Archive for March, 2005

This collection is composed mostly of short stories from Jessica Abel’s independent comic series, Artbabe. A few of her journalism pieces are included as well. While I like several of the individual stories very much, these pieces do not form a good collection. As with prose short story collections, graphic short story collections should consist […]


Brontë addresses two important issues in Agnes Grey: Class: The upper class indulges their children and forces unrealistic expectations on their servants to tame the children they are unwilling to punish. Brontë seems to offer sympathy to the children, but not to the parents. Religion: The upper class professes concern about having a “christian” house […]


I chose to read this very brief essay of Montaigne’s before I went to bed last night because the title amused me. I was expecting a rant against the bratty behaviour of young children, not a thoughtful observation of conjoined twins that precipitates Montaigne suggesting universal acceptance of things we consider strange. My favorite bit: […]


I feel gypped. The first (I would have a specific number of pages here for you, but the cat is currently sleeping on top of my book and he is too cute to move) pages of this story develop it into a gothic tale of female fury and victimization. The last couple of pages, however, […]


Gah, what a disturbing story. D’Arcy’s psychology and characterization of her characters is troublingly accurate. Lulie—what a ridiculously appropriate name, by the way—is portrayed in such a way that the reader continues to doubt her sincerity as Campbell does, but not so much so that the reader cannot imagine that Lulie has not turned a […]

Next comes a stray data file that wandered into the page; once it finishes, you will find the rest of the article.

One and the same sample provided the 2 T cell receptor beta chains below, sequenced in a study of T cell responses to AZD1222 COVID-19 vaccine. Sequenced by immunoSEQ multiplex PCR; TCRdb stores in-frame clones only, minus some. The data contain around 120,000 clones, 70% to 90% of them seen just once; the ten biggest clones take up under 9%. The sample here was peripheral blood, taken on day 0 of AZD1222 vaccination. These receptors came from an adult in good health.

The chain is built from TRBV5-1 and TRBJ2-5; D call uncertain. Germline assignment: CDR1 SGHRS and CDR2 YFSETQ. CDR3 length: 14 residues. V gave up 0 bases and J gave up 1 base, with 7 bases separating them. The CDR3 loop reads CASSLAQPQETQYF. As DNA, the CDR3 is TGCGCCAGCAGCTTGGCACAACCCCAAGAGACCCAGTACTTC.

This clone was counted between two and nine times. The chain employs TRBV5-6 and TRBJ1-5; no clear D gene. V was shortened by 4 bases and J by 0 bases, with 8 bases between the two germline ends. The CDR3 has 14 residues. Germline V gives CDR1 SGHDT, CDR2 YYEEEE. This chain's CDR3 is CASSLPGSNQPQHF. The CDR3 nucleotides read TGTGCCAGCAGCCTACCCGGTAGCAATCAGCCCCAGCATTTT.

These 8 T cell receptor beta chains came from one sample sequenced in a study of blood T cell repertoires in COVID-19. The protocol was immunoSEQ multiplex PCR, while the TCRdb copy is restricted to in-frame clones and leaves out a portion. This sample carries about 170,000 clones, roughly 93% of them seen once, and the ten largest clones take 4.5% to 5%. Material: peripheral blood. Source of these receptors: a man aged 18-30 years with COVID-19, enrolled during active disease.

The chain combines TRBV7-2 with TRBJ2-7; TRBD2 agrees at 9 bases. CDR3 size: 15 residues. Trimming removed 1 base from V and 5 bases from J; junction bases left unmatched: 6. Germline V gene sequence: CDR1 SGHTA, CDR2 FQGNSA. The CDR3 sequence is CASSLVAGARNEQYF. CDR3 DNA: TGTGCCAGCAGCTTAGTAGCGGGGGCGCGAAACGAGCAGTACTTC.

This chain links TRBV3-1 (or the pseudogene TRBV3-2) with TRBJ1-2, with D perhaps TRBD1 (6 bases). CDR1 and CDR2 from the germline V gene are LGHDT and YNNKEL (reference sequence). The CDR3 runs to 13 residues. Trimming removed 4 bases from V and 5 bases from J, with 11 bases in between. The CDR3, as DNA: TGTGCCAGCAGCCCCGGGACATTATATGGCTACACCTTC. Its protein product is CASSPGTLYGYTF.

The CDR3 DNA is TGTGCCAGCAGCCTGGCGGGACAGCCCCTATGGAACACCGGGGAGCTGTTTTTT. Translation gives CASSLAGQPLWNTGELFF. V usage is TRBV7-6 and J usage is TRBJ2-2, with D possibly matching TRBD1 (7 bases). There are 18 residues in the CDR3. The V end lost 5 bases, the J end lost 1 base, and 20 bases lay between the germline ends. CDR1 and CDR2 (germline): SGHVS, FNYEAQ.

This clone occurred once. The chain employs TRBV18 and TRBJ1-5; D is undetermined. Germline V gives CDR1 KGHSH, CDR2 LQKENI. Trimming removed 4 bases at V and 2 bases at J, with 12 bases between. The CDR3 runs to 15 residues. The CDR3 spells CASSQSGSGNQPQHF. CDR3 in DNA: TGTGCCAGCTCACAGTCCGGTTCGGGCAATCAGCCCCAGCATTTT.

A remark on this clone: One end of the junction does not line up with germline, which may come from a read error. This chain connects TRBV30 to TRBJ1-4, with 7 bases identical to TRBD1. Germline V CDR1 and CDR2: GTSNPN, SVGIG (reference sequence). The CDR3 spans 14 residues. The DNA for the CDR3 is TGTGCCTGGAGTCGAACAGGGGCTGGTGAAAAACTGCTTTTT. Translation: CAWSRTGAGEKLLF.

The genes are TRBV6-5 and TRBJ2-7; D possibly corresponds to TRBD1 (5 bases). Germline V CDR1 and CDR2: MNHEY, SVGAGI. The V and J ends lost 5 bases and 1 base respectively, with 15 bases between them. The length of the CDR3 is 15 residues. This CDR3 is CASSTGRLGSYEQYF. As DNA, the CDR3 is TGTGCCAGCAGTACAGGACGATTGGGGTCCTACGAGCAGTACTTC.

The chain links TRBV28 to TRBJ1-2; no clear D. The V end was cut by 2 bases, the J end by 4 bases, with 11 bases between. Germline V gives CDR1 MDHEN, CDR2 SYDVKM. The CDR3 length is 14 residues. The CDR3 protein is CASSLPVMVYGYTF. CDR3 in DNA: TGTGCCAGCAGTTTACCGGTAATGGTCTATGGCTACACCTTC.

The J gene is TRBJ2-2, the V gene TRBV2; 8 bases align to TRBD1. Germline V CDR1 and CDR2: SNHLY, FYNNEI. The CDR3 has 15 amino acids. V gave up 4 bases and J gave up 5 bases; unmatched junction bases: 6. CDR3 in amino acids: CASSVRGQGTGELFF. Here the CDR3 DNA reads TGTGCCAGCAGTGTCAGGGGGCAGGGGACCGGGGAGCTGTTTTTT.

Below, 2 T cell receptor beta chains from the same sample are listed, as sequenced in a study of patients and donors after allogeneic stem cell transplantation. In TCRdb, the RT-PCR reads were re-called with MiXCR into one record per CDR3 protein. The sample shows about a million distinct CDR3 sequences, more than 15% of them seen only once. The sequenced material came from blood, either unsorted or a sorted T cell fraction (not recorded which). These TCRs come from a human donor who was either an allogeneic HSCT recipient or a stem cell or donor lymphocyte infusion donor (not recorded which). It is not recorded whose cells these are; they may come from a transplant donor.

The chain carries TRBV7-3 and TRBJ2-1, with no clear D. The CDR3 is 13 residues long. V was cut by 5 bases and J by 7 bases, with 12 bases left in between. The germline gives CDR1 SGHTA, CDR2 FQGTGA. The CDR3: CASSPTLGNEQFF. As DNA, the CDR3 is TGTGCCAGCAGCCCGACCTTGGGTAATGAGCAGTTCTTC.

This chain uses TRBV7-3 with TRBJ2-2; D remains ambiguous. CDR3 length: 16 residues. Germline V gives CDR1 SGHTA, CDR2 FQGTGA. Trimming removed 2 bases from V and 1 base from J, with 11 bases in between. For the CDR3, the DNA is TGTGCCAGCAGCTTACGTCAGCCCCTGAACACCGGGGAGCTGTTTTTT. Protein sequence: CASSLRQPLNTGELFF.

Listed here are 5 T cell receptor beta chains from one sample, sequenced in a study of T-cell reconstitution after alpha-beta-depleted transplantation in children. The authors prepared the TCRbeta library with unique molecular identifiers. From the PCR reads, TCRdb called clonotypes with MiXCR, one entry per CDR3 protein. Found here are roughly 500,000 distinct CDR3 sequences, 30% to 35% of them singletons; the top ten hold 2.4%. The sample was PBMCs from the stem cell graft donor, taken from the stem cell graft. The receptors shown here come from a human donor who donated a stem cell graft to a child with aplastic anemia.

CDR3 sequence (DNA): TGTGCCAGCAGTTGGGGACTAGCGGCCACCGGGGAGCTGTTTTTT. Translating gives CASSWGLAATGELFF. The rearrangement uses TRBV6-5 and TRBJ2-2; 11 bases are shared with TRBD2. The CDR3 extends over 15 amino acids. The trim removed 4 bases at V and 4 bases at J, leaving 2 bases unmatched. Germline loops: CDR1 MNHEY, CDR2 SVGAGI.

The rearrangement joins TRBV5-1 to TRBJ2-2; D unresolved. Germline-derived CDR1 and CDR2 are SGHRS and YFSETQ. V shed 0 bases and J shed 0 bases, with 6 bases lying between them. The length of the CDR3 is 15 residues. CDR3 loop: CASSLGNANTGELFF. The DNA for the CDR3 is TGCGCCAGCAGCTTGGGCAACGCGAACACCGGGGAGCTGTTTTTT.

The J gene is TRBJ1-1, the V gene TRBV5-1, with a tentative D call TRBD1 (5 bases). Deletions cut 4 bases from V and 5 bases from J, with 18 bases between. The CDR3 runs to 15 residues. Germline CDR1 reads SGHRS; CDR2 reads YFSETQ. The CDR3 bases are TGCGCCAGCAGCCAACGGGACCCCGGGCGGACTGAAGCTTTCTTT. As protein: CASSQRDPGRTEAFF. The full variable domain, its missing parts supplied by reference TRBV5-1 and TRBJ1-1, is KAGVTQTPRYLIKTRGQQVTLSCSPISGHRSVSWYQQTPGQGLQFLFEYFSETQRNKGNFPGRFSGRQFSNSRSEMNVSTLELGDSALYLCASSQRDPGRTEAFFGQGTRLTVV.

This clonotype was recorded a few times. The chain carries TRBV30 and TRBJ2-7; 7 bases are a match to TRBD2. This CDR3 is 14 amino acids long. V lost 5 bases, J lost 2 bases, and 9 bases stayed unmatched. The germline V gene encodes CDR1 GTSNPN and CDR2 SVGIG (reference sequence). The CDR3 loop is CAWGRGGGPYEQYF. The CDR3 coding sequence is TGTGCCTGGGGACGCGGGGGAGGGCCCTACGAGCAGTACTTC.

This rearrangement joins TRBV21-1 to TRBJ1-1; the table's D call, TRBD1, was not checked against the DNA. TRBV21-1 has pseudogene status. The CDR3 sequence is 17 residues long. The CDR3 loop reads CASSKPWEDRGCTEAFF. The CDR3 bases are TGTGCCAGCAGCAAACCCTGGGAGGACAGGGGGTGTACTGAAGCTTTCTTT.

I’ve read this story four times and I don’t like the conclusions that I have made. This story seems to suggest that women cannot survive in the wilderness by themselves and that Indians are stubborn and stupid. But maybe I’m wrong. Maybe Fréchette is trying to indicate that men underestimate women’s abilities. However, the portrait […]


This short story is kind of like The Sound of Music only without the kids, the singing, the Nazis, or the optimistic ending. In fact, the ending is pretty bleak. But besides those things, it’s exactly the same. The main character has two lives: Camille and Sister Josepha. As Camille, she has no parents, no […]


Leavis declares the great English novelists as Jane Austen, George Eliot, Henry James, and Joseph Conrad at the beginning of this selection. By the end of the selection, he has amended the list to include D.H. Lawrence also. According to Leavis, these writers “not only change the possibilities of the art for practitioners and readers, […]